A combination of factors, including low-interest rates and strong sale activity, means that the average age of a first-time homebuyer has dropped dramatically in South Africa, says Berry Everitt, chief executive of the Chas Everitt International property group.
Price growth has been outpaced by salary growth for the past few years, which has helped to make homeownership more affordable for many working South Africans, said Everitt.
“But it is the low rates that have really tipped the scale and are driving the very high number of first-time buyers at the moment – as well as much higher-than-expected levels of sales activity among repeat buyers.”
The average age of first-time buyers in South Africa has been dropping rapidly this year, from around 37 before lockdown in March to around 34 currently, he said.
“The sooner you start gaining equity in your property by paying off your home loan, the sooner you will gain an asset that you can sell, rent out or use as collateral to borrow money so that you can afford tertiary education for your children, for example, or invest in further rental properties that will boost your income in retirement.”
Alternatively, Everitt said that buying young could just mean that you are “bond free” by the time you get to your mid-40s, and have more financial leeway.
“What is more, putting any spare cash into your bond now will not only give you a much better return – tax-free – than you can currently achieve in just about any other investment that is not much more risky.
“This is a habit that can actually help anyone pay off their property much sooner than expected and save hundreds of thousands of rands worth of interest.
“If you have a bond of R1 million at an interest rate of 7%, for example, and pay in an extra R1,000 a month, you will reduce the bond repayment term by more than four years and save some R208,000 worth of interest.”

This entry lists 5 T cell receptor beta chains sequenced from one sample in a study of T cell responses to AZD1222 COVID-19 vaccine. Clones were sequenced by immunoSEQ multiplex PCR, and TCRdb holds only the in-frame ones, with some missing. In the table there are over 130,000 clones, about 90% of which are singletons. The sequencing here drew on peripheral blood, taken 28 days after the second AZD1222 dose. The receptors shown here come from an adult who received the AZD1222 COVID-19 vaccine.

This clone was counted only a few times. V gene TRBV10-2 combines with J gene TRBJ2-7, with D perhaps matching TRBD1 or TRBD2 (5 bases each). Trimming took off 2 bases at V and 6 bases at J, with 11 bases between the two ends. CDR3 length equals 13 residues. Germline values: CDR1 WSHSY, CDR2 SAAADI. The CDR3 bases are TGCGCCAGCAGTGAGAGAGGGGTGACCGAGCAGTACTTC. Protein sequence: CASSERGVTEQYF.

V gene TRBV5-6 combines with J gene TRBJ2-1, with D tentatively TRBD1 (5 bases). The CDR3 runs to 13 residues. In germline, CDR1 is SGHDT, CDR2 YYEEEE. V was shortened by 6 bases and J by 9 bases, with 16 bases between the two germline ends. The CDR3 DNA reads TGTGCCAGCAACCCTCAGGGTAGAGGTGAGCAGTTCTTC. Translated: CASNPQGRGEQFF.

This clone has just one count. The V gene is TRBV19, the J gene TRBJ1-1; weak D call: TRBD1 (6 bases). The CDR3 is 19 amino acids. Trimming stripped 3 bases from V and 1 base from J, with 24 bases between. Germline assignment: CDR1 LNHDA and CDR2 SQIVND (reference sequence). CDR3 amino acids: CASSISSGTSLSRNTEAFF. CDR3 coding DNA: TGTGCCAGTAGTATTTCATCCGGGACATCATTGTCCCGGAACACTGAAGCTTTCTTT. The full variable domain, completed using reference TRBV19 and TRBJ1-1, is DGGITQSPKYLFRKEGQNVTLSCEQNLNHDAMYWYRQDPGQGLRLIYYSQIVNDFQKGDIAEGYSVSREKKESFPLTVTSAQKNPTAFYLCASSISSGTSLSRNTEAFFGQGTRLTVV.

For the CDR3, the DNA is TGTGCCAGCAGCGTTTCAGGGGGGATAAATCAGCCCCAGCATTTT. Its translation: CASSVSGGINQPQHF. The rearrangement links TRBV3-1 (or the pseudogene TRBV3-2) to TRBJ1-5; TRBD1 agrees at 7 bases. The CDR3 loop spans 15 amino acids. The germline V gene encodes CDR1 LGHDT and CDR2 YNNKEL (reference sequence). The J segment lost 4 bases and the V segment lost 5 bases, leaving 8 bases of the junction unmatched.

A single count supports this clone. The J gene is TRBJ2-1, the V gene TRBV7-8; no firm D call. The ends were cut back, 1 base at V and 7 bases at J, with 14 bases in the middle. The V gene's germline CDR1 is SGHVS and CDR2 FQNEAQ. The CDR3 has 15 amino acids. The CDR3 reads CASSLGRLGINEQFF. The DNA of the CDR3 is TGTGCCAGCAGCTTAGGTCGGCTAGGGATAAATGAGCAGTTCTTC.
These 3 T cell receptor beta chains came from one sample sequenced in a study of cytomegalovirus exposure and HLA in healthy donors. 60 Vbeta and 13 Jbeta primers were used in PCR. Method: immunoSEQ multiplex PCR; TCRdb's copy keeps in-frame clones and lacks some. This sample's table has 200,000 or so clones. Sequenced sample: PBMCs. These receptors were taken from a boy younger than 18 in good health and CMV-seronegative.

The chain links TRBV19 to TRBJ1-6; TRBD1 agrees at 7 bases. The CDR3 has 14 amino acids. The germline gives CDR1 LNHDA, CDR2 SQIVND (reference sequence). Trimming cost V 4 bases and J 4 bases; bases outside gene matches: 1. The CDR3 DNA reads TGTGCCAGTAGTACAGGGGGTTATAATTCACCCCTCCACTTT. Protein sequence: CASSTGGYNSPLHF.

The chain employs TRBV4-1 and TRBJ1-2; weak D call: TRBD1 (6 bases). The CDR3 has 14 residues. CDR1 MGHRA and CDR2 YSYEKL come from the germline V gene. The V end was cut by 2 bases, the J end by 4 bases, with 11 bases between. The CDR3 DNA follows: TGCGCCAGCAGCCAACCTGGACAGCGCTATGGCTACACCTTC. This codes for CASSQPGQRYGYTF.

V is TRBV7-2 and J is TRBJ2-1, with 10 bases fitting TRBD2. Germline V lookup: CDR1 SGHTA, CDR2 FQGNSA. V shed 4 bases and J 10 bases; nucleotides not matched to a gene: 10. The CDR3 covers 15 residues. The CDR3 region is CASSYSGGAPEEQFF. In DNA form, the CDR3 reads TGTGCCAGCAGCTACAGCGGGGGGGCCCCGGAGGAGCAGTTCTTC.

Change in dynamics
Everitt said that thanks to the growing remote-working trend, young buyers are not necessarily following the traditional route of first buying a small apartment close to work and then moving to a bigger home as their family grows.
“The rapid uptake this year of technology that makes it possible to work from anywhere that has good cell phone and internet connectivity, also means that the first home you buy could now also be your ‘forever’ home, perhaps in a coastal or country town that is (for now) still much more affordable than one of the big metros,” he said.
Everitt said that repeat buyers are finding especially good value in the R2.5 million to R5 million price bracket, where there is still an oversupply of stock and a careful upgrade is likely to represent a good investment.
“Despite the current downward pressure rentals, the prospects for buy-to-let purchases are also improving, with the demand for rental accommodation of all types set to grow over the next few years.
“Initially we expect this to happen due to the delayed effects of Covid-19 and the lockdown, but within a few months demand should also start to be driven by the large infrastructure projects being undertaken as part of the government’s economic recovery plan.
“This will underpin rentals and as things stand now, prices are extremely competitive so investors should not delay,” he said.